With the production junk out of the way we were able to make out way across the park towards the rather more interesting Cobra (#864), one of only a handful of stand up coasters in the world and one of just three I had yet to ride (yes, I know how sad it is that I know that. Sue me). The design in this case looked a great deal better than it rode, though the same is true with quite a lot of stand up coasters so I guess I shouldn't have been surprised.
Our favourite coaster in the park ended up being Vampire (#865), a mirror image of the standard Batman the Ride coasters found in so many other Six Flags parks. There was something unusual about this model, though, in that it felt quite a bit faster than the others. My guess is that a different type of wheel may have been in use; whatever the case, it was significantly more intense than usual for this type of layout.
That brought us to the two tracks of Monstre (#866), a racing wooden coaster which the park doesn't bother to race. It wouldn't have been that hard to do, as both tracks were running two trains, but it would have involved efficiency on the part of the track one operators. We waited twenty minutes longer for that track then we had to for track two, despite both queue lines being identical lengths when we entered them. Though we had had prior advice that this ride wasn't up to much, the reality was rather different; both tracks were a lot of fun, even if the second was marred somewhat by two very loud screaming girls in the row behind us. They must have given themselves sore throats, as they certainly gave us both splitting headaches.
The most surprising coaster for me was the indoor Dragon (#867), and while the special effects wouldn't win any awards (short version: it's not Space Mountain) it was still unique enough to be worth riding more than once, or at least it would be if the wait wasn't approaching an hour. Efficient loading could easily have doubled the ride throughput in this case. Are you sensing a pattern here?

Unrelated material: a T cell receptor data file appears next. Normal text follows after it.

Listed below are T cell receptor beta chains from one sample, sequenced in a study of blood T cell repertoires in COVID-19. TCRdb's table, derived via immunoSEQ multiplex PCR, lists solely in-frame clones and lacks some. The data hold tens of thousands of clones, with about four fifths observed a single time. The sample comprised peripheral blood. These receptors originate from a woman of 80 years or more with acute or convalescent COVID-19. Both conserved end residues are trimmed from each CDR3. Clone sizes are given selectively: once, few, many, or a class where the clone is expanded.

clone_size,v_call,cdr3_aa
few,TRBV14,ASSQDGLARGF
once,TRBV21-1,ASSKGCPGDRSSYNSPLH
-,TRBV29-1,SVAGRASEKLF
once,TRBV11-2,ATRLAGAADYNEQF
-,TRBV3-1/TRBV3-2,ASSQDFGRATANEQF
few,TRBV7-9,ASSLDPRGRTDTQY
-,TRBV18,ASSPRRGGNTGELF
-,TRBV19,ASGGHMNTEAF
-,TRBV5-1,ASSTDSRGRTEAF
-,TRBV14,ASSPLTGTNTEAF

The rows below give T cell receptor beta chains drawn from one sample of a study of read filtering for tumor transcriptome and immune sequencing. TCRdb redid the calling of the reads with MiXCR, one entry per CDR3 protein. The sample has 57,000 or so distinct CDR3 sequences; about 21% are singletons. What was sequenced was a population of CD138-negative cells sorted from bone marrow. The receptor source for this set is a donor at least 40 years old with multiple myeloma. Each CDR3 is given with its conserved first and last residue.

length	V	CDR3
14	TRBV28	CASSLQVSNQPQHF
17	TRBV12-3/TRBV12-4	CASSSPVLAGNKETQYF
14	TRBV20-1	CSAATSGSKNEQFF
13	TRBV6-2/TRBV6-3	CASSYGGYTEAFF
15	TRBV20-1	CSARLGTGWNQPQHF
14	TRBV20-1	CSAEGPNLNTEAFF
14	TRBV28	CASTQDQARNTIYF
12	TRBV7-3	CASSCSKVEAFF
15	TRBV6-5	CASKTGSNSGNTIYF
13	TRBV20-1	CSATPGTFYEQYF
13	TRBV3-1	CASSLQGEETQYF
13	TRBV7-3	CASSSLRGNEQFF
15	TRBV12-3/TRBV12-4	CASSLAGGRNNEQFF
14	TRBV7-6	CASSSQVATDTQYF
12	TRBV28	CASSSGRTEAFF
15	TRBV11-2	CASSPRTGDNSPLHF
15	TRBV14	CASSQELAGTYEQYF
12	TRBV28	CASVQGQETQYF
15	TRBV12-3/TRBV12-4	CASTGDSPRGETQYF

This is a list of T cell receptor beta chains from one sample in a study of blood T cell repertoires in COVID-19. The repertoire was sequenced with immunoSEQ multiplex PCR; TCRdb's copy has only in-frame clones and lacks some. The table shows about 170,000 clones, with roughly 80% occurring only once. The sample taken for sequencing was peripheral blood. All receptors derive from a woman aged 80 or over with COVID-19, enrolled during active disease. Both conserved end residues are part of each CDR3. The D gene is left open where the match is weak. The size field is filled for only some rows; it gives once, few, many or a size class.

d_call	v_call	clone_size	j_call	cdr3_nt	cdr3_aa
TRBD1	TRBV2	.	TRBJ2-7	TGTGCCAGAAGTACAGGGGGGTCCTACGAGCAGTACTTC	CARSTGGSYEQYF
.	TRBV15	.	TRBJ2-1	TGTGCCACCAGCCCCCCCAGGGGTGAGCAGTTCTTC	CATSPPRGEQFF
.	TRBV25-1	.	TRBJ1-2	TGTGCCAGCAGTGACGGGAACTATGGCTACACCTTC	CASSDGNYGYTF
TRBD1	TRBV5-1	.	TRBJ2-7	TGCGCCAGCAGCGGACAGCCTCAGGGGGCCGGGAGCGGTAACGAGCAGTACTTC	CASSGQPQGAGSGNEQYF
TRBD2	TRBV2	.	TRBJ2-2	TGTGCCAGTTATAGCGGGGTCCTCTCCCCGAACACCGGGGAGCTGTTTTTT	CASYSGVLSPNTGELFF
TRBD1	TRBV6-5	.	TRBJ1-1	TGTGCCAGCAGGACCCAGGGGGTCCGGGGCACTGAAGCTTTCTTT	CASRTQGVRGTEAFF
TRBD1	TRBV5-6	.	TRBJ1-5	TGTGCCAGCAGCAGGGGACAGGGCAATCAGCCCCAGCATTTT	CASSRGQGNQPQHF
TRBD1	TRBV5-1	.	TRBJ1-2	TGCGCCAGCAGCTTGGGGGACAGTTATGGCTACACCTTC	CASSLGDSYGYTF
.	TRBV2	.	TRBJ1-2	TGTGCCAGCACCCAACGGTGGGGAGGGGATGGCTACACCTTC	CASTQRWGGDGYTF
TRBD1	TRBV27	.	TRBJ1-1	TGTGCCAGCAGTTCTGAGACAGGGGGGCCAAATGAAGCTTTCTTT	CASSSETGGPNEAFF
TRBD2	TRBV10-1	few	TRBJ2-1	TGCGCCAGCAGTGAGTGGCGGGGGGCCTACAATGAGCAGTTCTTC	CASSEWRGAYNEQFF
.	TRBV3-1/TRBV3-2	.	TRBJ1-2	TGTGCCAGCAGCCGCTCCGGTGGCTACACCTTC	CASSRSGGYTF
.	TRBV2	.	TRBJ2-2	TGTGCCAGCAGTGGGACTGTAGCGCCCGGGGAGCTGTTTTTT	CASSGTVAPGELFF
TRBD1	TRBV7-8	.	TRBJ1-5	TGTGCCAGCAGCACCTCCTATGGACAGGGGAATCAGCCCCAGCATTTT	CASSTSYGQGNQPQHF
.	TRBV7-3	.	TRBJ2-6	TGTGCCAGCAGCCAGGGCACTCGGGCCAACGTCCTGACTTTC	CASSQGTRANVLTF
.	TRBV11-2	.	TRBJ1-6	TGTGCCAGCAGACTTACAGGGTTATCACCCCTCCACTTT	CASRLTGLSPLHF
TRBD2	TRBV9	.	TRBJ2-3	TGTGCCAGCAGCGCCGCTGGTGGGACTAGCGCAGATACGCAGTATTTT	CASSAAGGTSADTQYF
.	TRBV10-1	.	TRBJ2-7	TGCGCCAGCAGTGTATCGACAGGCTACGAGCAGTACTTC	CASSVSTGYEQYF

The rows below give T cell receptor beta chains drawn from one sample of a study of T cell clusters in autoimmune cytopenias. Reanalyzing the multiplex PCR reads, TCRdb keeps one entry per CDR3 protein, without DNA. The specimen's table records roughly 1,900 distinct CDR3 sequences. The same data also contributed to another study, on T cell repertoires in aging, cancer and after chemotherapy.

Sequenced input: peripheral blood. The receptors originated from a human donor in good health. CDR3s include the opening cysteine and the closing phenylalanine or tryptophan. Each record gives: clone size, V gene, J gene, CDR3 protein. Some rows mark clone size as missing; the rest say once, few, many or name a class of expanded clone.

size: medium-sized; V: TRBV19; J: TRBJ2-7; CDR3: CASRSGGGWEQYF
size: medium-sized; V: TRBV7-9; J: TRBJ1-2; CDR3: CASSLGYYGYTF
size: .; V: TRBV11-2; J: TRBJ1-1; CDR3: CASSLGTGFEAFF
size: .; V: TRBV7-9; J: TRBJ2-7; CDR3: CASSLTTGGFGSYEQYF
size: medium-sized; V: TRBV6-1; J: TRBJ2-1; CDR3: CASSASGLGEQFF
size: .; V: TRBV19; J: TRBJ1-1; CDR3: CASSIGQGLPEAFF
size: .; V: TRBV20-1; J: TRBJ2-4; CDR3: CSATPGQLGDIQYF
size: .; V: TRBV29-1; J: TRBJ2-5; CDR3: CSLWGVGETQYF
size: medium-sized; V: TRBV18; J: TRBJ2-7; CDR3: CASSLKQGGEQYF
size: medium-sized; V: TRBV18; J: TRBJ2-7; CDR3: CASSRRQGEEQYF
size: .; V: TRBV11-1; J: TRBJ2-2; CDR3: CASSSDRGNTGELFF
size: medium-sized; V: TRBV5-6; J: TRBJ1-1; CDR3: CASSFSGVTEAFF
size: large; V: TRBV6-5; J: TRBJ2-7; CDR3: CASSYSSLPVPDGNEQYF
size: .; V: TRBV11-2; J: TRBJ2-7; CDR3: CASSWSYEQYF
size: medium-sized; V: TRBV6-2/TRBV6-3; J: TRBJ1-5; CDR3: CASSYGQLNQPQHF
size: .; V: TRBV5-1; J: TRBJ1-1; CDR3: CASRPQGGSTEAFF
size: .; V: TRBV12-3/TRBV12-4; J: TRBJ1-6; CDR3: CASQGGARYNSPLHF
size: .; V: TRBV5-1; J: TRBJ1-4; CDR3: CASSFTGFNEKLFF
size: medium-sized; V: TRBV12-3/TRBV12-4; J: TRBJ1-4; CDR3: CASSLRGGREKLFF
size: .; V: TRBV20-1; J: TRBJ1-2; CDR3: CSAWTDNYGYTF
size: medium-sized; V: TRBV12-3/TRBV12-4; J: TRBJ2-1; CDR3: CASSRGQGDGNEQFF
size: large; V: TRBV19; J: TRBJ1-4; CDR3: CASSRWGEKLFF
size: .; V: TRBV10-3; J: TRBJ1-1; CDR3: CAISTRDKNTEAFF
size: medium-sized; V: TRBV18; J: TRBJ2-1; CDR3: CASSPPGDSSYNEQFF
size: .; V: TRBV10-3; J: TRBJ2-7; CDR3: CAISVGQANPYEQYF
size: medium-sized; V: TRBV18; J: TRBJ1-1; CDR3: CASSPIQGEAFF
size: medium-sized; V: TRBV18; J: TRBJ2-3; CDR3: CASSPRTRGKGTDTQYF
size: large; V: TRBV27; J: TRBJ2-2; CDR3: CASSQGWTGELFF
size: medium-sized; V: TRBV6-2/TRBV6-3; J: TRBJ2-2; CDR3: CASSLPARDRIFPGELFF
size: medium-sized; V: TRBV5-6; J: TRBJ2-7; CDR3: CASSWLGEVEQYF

The last coaster we had left, which represented a hour and a quarter wait, was Toboggan Nordique (#868), a Zamperla-built wild mouse. With a fully loaded car and no trim brakes in use this ride felt very fast, with some serious forces in the turns. It marked a good way to end the day, although it would have been nice to have hit the road a great deal sooner than we did. Interestingly, the ride signs had a very pertinent warning: hold on to the bars fermly at all times. I can only assume that these were an aftermarket fit by a local company, as the spelling mistake is a natural mistranslation from the original French.
La Ronde is definitely a park I'd visit again, though I would have to time my visit for an off-peak period as slow operations make for an exhausting day. The good people in Six Flags management have been talking about improving the customer experience this year; maybe this is one park they should look carefully at.